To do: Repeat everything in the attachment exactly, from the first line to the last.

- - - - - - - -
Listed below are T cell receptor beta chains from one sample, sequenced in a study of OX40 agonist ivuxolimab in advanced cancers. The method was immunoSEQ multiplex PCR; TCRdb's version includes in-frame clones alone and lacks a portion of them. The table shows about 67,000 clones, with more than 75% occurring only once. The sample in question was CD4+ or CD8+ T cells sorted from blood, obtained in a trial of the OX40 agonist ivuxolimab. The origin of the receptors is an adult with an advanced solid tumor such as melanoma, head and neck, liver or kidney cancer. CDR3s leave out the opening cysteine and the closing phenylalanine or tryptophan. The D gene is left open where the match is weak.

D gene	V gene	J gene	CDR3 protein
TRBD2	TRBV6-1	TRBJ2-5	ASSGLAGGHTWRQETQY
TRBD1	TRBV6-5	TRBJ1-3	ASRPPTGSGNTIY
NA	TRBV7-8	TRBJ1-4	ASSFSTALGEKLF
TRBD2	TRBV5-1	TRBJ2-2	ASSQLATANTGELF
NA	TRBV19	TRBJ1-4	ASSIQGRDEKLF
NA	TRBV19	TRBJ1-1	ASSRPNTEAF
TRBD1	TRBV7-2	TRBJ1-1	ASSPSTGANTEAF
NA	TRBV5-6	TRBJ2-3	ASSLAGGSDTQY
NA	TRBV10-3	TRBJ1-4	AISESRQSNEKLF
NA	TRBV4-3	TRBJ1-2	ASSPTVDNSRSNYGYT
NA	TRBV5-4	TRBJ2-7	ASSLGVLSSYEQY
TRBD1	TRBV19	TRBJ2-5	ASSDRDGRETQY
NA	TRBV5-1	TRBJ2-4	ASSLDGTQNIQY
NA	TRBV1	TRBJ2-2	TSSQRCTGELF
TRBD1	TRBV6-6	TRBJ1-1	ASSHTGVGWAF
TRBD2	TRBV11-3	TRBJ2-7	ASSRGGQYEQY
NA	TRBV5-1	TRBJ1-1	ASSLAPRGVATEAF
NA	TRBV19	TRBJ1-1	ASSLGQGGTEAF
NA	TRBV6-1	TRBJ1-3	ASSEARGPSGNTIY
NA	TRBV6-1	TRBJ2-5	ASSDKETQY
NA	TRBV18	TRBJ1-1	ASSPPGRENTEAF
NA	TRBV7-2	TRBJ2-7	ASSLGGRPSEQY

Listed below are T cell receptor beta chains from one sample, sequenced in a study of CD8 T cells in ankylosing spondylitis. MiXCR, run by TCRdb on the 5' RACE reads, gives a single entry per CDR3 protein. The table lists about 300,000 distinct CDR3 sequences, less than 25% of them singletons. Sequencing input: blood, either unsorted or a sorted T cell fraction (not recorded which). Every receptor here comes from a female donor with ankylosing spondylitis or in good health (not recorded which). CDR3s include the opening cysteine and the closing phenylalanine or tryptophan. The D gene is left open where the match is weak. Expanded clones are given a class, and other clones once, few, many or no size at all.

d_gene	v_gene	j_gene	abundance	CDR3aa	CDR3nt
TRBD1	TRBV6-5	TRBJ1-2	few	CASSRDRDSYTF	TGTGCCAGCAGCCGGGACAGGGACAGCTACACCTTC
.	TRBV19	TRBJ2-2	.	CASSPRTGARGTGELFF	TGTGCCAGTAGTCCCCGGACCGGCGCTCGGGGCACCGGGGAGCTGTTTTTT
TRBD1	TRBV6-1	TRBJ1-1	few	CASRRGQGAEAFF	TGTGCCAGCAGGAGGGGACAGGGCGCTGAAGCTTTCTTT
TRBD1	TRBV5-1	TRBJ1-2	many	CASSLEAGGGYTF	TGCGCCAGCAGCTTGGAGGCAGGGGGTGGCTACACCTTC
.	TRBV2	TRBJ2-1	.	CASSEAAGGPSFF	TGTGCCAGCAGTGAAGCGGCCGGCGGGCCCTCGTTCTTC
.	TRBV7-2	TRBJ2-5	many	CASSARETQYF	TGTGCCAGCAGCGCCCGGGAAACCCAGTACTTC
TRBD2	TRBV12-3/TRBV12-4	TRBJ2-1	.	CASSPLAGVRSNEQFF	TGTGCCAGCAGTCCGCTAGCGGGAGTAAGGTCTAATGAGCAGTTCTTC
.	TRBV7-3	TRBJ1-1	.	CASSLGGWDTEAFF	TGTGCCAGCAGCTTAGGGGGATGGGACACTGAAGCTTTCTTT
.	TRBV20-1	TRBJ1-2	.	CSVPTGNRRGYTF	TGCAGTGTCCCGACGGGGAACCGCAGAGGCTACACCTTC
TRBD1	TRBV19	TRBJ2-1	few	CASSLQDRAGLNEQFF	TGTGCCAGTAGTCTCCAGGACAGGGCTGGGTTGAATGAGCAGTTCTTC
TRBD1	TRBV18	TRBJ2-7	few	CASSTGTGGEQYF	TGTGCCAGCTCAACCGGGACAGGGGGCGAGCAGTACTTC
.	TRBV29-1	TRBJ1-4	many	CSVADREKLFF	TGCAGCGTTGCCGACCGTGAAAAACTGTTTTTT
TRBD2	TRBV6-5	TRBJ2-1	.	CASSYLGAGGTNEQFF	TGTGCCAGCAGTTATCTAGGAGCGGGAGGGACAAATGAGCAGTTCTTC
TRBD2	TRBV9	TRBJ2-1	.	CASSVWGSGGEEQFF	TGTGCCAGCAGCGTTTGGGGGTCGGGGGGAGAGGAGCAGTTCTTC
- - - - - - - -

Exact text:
Listed below are T cell receptor beta chains from one sample, sequenced in a study of OX40 agonist ivuxolimab in advanced cancers. The method was immunoSEQ multiplex PCR; TCRdb's version includes in-frame clones alone and lacks a portion of them. The table shows about 67,000 clones, with more than 75% occurring only once. The sample in question was CD4+ or CD8+ T cells sorted from blood, obtained in a trial of the OX40 agonist ivuxolimab. The origin of the receptors is an adult with an advanced solid tumor such as melanoma, head and neck, liver or kidney cancer. CDR3s leave out the opening cysteine and the closing phenylalanine or tryptophan. The D gene is left open where the match is weak.

D gene	V gene	J gene	CDR3 protein
TRBD2	TRBV6-1	TRBJ2-5	ASSGLAGGHTWRQETQY
TRBD1	TRBV6-5	TRBJ1-3	ASRPPTGSGNTIY
NA	TRBV7-8	TRBJ1-4	ASSFSTALGEKLF
TRBD2	TRBV5-1	TRBJ2-2	ASSQLATANTGELF
NA	TRBV19	TRBJ1-4	ASSIQGRDEKLF
NA	TRBV19	TRBJ1-1	ASSRPNTEAF
TRBD1	TRBV7-2	TRBJ1-1	ASSPSTGANTEAF
NA	TRBV5-6	TRBJ2-3	ASSLAGGSDTQY
NA	TRBV10-3	TRBJ1-4	AISESRQSNEKLF
NA	TRBV4-3	TRBJ1-2	ASSPTVDNSRSNYGYT
NA	TRBV5-4	TRBJ2-7	ASSLGVLSSYEQY
TRBD1	TRBV19	TRBJ2-5	ASSDRDGRETQY
NA	TRBV5-1	TRBJ2-4	ASSLDGTQNIQY
NA	TRBV1	TRBJ2-2	TSSQRCTGELF
TRBD1	TRBV6-6	TRBJ1-1	ASSHTGVGWAF
TRBD2	TRBV11-3	TRBJ2-7	ASSRGGQYEQY
NA	TRBV5-1	TRBJ1-1	ASSLAPRGVATEAF
NA	TRBV19	TRBJ1-1	ASSLGQGGTEAF
NA	TRBV6-1	TRBJ1-3	ASSEARGPSGNTIY
NA	TRBV6-1	TRBJ2-5	ASSDKETQY
NA	TRBV18	TRBJ1-1	ASSPPGRENTEAF
NA	TRBV7-2	TRBJ2-7	ASSLGGRPSEQY

Listed below are T cell receptor beta chains from one sample, sequenced in a study of CD8 T cells in ankylosing spondylitis. MiXCR, run by TCRdb on the 5' RACE reads, gives a single entry per CDR3 protein. The table lists about 300,000 distinct CDR3 sequences, less than 25% of them singletons. Sequencing input: blood, either unsorted or a sorted T cell fraction (not recorded which). Every receptor here comes from a female donor with ankylosing spondylitis or in good health (not recorded which). CDR3s include the opening cysteine and the closing phenylalanine or tryptophan. The D gene is left open where the match is weak. Expanded clones are given a class, and other clones once, few, many or no size at all.

d_gene	v_gene	j_gene	abundance	CDR3aa	CDR3nt
TRBD1	TRBV6-5	TRBJ1-2	few	CASSRDRDSYTF	TGTGCCAGCAGCCGGGACAGGGACAGCTACACCTTC
.	TRBV19	TRBJ2-2	.	CASSPRTGARGTGELFF	TGTGCCAGTAGTCCCCGGACCGGCGCTCGGGGCACCGGGGAGCTGTTTTTT
TRBD1	TRBV6-1	TRBJ1-1	few	CASRRGQGAEAFF	TGTGCCAGCAGGAGGGGACAGGGCGCTGAAGCTTTCTTT
TRBD1	TRBV5-1	TRBJ1-2	many	CASSLEAGGGYTF	TGCGCCAGCAGCTTGGAGGCAGGGGGTGGCTACACCTTC
.	TRBV2	TRBJ2-1	.	CASSEAAGGPSFF	TGTGCCAGCAGTGAAGCGGCCGGCGGGCCCTCGTTCTTC
.	TRBV7-2	TRBJ2-5	many	CASSARETQYF	TGTGCCAGCAGCGCCCGGGAAACCCAGTACTTC
TRBD2	TRBV12-3/TRBV12-4	TRBJ2-1	.	CASSPLAGVRSNEQFF	TGTGCCAGCAGTCCGCTAGCGGGAGTAAGGTCTAATGAGCAGTTCTTC
.	TRBV7-3	TRBJ1-1	.	CASSLGGWDTEAFF	TGTGCCAGCAGCTTAGGGGGATGGGACACTGAAGCTTTCTTT
.	TRBV20-1	TRBJ1-2	.	CSVPTGNRRGYTF	TGCAGTGTCCCGACGGGGAACCGCAGAGGCTACACCTTC
TRBD1	TRBV19	TRBJ2-1	few	CASSLQDRAGLNEQFF	TGTGCCAGTAGTCTCCAGGACAGGGCTGGGTTGAATGAGCAGTTCTTC
TRBD1	TRBV18	TRBJ2-7	few	CASSTGTGGEQYF	TGTGCCAGCTCAACCGGGACAGGGGGCGAGCAGTACTTC
.	TRBV29-1	TRBJ1-4	many	CSVADREKLFF	TGCAGCGTTGCCGACCGTGAAAAACTGTTTTTT
TRBD2	TRBV6-5	TRBJ2-1	.	CASSYLGAGGTNEQFF	TGTGCCAGCAGTTATCTAGGAGCGGGAGGGACAAATGAGCAGTTCTTC
TRBD2	TRBV9	TRBJ2-1	.	CASSVWGSGGEEQFF	TGTGCCAGCAGCGTTTGGGGGTCGGGGGGAGAGGAGCAGTTCTTC